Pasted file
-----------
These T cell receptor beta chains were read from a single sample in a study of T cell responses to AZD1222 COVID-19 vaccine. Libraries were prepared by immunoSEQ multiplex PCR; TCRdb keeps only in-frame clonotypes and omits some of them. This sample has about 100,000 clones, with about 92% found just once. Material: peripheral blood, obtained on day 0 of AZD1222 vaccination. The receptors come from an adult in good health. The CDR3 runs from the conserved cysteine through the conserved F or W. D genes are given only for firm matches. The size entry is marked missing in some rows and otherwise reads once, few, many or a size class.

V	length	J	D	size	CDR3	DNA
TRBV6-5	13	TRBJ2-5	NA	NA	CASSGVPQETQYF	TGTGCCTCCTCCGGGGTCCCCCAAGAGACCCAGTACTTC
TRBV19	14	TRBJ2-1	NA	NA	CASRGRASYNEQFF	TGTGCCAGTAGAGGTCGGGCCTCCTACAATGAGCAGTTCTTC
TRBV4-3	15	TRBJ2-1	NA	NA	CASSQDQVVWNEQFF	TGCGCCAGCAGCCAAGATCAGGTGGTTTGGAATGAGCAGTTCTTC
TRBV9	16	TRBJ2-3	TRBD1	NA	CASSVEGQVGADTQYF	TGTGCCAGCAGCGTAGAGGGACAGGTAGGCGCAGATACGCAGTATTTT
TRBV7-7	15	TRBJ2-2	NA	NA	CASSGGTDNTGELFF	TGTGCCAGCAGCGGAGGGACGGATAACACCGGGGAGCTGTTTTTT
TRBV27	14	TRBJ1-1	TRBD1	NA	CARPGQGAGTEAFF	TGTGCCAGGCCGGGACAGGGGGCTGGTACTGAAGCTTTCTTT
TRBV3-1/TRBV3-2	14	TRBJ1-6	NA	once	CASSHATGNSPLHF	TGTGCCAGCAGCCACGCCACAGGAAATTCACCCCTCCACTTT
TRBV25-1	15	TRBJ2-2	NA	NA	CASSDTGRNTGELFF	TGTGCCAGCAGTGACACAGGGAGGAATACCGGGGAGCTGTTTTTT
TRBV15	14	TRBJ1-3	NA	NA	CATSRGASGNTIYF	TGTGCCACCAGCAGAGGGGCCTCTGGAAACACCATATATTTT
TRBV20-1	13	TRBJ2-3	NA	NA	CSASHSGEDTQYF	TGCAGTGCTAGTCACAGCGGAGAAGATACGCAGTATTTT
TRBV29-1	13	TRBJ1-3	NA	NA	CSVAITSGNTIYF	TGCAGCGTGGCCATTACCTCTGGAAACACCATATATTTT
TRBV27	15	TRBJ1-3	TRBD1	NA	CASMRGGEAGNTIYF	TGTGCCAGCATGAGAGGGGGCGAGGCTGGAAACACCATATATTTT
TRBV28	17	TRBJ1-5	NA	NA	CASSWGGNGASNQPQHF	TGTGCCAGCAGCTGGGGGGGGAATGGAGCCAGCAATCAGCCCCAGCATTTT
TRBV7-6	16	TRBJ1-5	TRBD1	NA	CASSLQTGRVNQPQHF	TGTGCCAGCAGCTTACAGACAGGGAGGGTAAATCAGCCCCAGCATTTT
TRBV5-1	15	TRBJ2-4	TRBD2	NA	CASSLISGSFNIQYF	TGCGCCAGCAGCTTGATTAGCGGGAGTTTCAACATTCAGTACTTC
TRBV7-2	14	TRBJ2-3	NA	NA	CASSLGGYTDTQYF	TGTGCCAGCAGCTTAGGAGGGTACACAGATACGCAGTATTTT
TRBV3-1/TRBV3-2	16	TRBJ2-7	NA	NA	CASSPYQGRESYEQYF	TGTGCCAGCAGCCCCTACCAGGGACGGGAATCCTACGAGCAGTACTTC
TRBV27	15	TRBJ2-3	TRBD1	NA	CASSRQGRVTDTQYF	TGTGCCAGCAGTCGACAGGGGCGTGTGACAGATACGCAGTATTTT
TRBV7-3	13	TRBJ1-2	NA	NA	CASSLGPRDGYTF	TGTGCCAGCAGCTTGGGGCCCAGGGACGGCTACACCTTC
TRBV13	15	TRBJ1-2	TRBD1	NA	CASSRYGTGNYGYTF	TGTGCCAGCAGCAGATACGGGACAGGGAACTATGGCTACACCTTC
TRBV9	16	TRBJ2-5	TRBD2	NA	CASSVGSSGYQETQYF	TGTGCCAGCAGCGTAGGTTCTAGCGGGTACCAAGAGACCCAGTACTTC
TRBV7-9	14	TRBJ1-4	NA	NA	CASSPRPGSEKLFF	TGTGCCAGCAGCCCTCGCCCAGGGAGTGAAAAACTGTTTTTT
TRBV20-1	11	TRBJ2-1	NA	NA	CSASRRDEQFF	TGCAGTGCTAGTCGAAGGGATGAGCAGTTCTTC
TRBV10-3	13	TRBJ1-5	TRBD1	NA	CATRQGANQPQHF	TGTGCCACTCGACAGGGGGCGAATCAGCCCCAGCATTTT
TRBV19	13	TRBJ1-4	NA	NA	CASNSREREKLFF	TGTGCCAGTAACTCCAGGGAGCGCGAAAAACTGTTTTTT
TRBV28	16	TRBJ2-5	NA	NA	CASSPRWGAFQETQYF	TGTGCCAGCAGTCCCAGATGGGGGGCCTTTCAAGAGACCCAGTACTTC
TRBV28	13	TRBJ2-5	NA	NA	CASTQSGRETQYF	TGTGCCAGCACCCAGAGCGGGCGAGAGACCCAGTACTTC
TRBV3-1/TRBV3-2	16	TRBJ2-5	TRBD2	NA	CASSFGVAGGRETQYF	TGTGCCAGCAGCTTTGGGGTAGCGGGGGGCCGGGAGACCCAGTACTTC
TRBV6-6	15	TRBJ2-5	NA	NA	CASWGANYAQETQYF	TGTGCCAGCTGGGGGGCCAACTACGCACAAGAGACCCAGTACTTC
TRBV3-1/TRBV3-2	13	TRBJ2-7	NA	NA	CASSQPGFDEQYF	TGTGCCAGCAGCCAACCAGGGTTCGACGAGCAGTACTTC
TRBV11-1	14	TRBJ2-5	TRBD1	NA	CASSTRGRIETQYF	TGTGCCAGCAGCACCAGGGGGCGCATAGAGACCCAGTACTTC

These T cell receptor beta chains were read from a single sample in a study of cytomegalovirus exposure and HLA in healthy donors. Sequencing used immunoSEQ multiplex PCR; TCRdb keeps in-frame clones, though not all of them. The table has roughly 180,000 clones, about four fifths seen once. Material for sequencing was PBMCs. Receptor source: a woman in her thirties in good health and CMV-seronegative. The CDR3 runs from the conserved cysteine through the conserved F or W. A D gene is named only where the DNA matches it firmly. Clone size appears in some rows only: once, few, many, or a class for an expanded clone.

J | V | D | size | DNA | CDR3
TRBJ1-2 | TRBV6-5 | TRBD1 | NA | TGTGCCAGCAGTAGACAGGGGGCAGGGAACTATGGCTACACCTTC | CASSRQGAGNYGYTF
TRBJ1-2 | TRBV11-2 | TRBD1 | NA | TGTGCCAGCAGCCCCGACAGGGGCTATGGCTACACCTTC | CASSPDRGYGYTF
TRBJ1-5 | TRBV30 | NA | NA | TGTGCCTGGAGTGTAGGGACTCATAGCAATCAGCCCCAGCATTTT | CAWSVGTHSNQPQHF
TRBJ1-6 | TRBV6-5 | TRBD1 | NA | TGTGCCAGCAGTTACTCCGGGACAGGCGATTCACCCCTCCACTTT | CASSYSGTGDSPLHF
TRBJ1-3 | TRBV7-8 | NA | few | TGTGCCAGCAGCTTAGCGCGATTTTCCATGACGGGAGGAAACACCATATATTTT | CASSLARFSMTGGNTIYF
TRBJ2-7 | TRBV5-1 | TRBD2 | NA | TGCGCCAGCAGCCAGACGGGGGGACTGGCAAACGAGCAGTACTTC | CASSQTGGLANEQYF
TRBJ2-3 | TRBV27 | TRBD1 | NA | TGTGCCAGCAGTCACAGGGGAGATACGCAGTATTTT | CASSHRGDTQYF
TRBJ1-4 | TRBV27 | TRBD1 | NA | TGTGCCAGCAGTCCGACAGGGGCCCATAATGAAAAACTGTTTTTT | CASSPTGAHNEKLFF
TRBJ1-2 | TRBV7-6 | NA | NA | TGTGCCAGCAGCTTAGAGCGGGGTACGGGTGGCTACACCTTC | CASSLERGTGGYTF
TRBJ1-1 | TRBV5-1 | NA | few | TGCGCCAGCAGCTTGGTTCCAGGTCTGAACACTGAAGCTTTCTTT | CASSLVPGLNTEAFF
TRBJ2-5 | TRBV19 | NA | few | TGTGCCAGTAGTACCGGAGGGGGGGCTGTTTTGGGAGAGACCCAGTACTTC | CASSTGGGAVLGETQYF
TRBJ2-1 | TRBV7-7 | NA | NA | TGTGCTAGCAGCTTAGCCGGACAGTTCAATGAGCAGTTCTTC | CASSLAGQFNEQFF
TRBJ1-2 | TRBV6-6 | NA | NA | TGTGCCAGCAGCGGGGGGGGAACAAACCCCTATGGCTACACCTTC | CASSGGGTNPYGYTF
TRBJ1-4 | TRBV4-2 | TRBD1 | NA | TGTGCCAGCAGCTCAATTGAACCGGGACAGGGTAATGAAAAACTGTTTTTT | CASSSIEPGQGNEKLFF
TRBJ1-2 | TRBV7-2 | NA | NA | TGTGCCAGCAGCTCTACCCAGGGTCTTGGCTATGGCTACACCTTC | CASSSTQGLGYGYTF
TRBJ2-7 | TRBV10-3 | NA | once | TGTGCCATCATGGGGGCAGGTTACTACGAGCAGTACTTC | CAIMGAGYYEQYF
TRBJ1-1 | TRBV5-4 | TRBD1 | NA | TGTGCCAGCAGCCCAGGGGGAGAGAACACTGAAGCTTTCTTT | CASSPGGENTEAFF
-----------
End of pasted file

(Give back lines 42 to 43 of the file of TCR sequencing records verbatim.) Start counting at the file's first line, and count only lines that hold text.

TRBJ2-3 | TRBV27 | TRBD1 | NA | TGTGCCAGCAGTCACAGGGGAGATACGCAGTATTTT | CASSHRGDTQYF
TRBJ1-4 | TRBV27 | TRBD1 | NA | TGTGCCAGCAGTCCGACAGGGGCCCATAATGAAAAACTGTTTTTT | CASSPTGAHNEKLFF